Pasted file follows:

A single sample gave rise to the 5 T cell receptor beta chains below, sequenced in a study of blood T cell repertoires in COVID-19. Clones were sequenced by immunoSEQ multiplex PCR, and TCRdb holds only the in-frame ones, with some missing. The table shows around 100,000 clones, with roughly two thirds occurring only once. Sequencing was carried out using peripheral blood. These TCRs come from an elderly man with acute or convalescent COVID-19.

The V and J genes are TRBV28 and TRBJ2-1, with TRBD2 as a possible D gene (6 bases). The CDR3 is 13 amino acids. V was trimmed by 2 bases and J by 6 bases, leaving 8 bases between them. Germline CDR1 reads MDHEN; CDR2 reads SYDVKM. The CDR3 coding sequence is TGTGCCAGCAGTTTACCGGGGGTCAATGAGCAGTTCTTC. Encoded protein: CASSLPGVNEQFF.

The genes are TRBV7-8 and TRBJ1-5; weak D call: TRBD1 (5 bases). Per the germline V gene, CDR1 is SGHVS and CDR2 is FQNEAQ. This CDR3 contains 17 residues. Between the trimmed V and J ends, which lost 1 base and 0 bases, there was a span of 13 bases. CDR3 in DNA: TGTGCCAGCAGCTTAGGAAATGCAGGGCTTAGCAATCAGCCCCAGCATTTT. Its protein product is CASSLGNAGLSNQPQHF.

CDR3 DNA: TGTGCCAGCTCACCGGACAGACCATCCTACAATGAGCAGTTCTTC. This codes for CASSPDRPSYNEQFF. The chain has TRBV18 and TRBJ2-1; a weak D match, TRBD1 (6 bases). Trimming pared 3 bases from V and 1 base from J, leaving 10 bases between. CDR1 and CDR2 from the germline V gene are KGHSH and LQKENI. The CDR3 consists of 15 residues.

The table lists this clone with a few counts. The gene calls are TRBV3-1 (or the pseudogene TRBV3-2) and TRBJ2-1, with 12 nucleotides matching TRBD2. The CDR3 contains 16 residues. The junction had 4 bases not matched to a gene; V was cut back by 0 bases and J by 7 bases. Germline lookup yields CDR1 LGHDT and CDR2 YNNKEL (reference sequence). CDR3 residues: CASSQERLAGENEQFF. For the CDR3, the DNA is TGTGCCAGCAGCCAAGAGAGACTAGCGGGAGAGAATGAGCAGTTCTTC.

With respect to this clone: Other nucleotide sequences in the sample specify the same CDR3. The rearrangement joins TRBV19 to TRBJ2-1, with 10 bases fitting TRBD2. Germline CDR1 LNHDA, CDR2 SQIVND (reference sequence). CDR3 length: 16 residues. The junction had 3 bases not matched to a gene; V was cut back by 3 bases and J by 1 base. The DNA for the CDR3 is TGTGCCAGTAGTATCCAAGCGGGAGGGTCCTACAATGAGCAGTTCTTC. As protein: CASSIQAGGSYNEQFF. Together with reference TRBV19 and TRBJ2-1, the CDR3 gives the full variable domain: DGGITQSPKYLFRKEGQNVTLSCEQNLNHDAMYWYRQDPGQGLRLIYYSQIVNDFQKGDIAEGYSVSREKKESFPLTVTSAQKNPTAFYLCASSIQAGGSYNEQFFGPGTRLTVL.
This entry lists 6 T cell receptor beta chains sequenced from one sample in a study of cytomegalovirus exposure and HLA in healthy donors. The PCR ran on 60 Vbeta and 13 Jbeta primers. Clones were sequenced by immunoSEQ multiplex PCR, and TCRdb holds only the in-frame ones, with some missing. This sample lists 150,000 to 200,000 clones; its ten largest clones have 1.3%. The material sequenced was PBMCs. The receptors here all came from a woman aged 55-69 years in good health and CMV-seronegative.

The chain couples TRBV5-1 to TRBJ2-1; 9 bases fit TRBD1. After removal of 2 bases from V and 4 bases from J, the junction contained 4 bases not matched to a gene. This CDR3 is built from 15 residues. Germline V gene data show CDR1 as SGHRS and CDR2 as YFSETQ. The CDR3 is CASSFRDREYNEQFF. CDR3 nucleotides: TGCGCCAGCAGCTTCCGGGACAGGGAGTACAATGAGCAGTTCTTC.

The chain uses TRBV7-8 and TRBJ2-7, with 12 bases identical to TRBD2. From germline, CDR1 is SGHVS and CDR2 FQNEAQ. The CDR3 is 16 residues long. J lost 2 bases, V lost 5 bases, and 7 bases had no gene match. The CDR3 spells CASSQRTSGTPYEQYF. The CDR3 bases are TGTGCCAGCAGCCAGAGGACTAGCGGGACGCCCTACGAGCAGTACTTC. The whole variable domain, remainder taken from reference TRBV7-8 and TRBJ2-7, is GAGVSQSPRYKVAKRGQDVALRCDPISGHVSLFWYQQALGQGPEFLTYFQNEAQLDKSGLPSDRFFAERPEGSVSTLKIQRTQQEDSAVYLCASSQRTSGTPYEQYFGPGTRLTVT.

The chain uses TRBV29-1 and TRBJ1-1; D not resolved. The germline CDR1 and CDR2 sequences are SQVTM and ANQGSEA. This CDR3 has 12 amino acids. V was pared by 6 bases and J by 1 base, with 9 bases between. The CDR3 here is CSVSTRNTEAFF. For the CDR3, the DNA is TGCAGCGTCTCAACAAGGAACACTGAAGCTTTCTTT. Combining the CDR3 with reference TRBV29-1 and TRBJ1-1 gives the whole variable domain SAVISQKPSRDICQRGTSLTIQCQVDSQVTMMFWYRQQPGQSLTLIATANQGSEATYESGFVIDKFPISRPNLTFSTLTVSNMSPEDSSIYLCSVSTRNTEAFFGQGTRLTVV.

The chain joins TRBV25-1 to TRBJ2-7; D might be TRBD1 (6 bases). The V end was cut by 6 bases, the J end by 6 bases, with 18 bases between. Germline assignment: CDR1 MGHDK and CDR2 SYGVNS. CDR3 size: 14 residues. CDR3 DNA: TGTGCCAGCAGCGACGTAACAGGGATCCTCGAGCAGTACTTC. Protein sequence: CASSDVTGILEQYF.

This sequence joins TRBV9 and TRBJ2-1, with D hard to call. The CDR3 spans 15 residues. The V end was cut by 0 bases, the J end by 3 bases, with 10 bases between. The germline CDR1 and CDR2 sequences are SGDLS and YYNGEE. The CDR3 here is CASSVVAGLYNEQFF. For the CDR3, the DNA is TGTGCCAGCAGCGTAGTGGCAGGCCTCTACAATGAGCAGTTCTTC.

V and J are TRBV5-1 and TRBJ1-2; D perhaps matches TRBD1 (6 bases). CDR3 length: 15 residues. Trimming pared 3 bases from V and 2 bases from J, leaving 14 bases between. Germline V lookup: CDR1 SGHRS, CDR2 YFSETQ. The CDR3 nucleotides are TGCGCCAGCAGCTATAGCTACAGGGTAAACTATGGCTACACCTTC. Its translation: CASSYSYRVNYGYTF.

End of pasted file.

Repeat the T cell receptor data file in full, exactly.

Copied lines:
A single sample gave rise to the 5 T cell receptor beta chains below, sequenced in a study of blood T cell repertoires in COVID-19. Clones were sequenced by immunoSEQ multiplex PCR, and TCRdb holds only the in-frame ones, with some missing. The table shows around 100,000 clones, with roughly two thirds occurring only once. Sequencing was carried out using peripheral blood. These TCRs come from an elderly man with acute or convalescent COVID-19.

The V and J genes are TRBV28 and TRBJ2-1, with TRBD2 as a possible D gene (6 bases). The CDR3 is 13 amino acids. V was trimmed by 2 bases and J by 6 bases, leaving 8 bases between them. Germline CDR1 reads MDHEN; CDR2 reads SYDVKM. The CDR3 coding sequence is TGTGCCAGCAGTTTACCGGGGGTCAATGAGCAGTTCTTC. Encoded protein: CASSLPGVNEQFF.

The genes are TRBV7-8 and TRBJ1-5; weak D call: TRBD1 (5 bases). Per the germline V gene, CDR1 is SGHVS and CDR2 is FQNEAQ. This CDR3 contains 17 residues. Between the trimmed V and J ends, which lost 1 base and 0 bases, there was a span of 13 bases. CDR3 in DNA: TGTGCCAGCAGCTTAGGAAATGCAGGGCTTAGCAATCAGCCCCAGCATTTT. Its protein product is CASSLGNAGLSNQPQHF.

CDR3 DNA: TGTGCCAGCTCACCGGACAGACCATCCTACAATGAGCAGTTCTTC. This codes for CASSPDRPSYNEQFF. The chain has TRBV18 and TRBJ2-1; a weak D match, TRBD1 (6 bases). Trimming pared 3 bases from V and 1 base from J, leaving 10 bases between. CDR1 and CDR2 from the germline V gene are KGHSH and LQKENI. The CDR3 consists of 15 residues.

The table lists this clone with a few counts. The gene calls are TRBV3-1 (or the pseudogene TRBV3-2) and TRBJ2-1, with 12 nucleotides matching TRBD2. The CDR3 contains 16 residues. The junction had 4 bases not matched to a gene; V was cut back by 0 bases and J by 7 bases. Germline lookup yields CDR1 LGHDT and CDR2 YNNKEL (reference sequence). CDR3 residues: CASSQERLAGENEQFF. For the CDR3, the DNA is TGTGCCAGCAGCCAAGAGAGACTAGCGGGAGAGAATGAGCAGTTCTTC.

With respect to this clone: Other nucleotide sequences in the sample specify the same CDR3. The rearrangement joins TRBV19 to TRBJ2-1, with 10 bases fitting TRBD2. Germline CDR1 LNHDA, CDR2 SQIVND (reference sequence). CDR3 length: 16 residues. The junction had 3 bases not matched to a gene; V was cut back by 3 bases and J by 1 base. The DNA for the CDR3 is TGTGCCAGTAGTATCCAAGCGGGAGGGTCCTACAATGAGCAGTTCTTC. As protein: CASSIQAGGSYNEQFF. Together with reference TRBV19 and TRBJ2-1, the CDR3 gives the full variable domain: DGGITQSPKYLFRKEGQNVTLSCEQNLNHDAMYWYRQDPGQGLRLIYYSQIVNDFQKGDIAEGYSVSREKKESFPLTVTSAQKNPTAFYLCASSIQAGGSYNEQFFGPGTRLTVL.
This entry lists 6 T cell receptor beta chains sequenced from one sample in a study of cytomegalovirus exposure and HLA in healthy donors. The PCR ran on 60 Vbeta and 13 Jbeta primers. Clones were sequenced by immunoSEQ multiplex PCR, and TCRdb holds only the in-frame ones, with some missing. This sample lists 150,000 to 200,000 clones; its ten largest clones have 1.3%. The material sequenced was PBMCs. The receptors here all came from a woman aged 55-69 years in good health and CMV-seronegative.

The chain couples TRBV5-1 to TRBJ2-1; 9 bases fit TRBD1. After removal of 2 bases from V and 4 bases from J, the junction contained 4 bases not matched to a gene. This CDR3 is built from 15 residues. Germline V gene data show CDR1 as SGHRS and CDR2 as YFSETQ. The CDR3 is CASSFRDREYNEQFF. CDR3 nucleotides: TGCGCCAGCAGCTTCCGGGACAGGGAGTACAATGAGCAGTTCTTC.

The chain uses TRBV7-8 and TRBJ2-7, with 12 bases identical to TRBD2. From germline, CDR1 is SGHVS and CDR2 FQNEAQ. The CDR3 is 16 residues long. J lost 2 bases, V lost 5 bases, and 7 bases had no gene match. The CDR3 spells CASSQRTSGTPYEQYF. The CDR3 bases are TGTGCCAGCAGCCAGAGGACTAGCGGGACGCCCTACGAGCAGTACTTC. The whole variable domain, remainder taken from reference TRBV7-8 and TRBJ2-7, is GAGVSQSPRYKVAKRGQDVALRCDPISGHVSLFWYQQALGQGPEFLTYFQNEAQLDKSGLPSDRFFAERPEGSVSTLKIQRTQQEDSAVYLCASSQRTSGTPYEQYFGPGTRLTVT.

The chain uses TRBV29-1 and TRBJ1-1; D not resolved. The germline CDR1 and CDR2 sequences are SQVTM and ANQGSEA. This CDR3 has 12 amino acids. V was pared by 6 bases and J by 1 base, with 9 bases between. The CDR3 here is CSVSTRNTEAFF. For the CDR3, the DNA is TGCAGCGTCTCAACAAGGAACACTGAAGCTTTCTTT. Combining the CDR3 with reference TRBV29-1 and TRBJ1-1 gives the whole variable domain SAVISQKPSRDICQRGTSLTIQCQVDSQVTMMFWYRQQPGQSLTLIATANQGSEATYESGFVIDKFPISRPNLTFSTLTVSNMSPEDSSIYLCSVSTRNTEAFFGQGTRLTVV.

The chain joins TRBV25-1 to TRBJ2-7; D might be TRBD1 (6 bases). The V end was cut by 6 bases, the J end by 6 bases, with 18 bases between. Germline assignment: CDR1 MGHDK and CDR2 SYGVNS. CDR3 size: 14 residues. CDR3 DNA: TGTGCCAGCAGCGACGTAACAGGGATCCTCGAGCAGTACTTC. Protein sequence: CASSDVTGILEQYF.

This sequence joins TRBV9 and TRBJ2-1, with D hard to call. The CDR3 spans 15 residues. The V end was cut by 0 bases, the J end by 3 bases, with 10 bases between. The germline CDR1 and CDR2 sequences are SGDLS and YYNGEE. The CDR3 here is CASSVVAGLYNEQFF. For the CDR3, the DNA is TGTGCCAGCAGCGTAGTGGCAGGCCTCTACAATGAGCAGTTCTTC.

V and J are TRBV5-1 and TRBJ1-2; D perhaps matches TRBD1 (6 bases). CDR3 length: 15 residues. Trimming pared 3 bases from V and 2 bases from J, leaving 14 bases between. Germline V lookup: CDR1 SGHRS, CDR2 YFSETQ. The CDR3 nucleotides are TGCGCCAGCAGCTATAGCTACAGGGTAAACTATGGCTACACCTTC. Its translation: CASSYSYRVNYGYTF.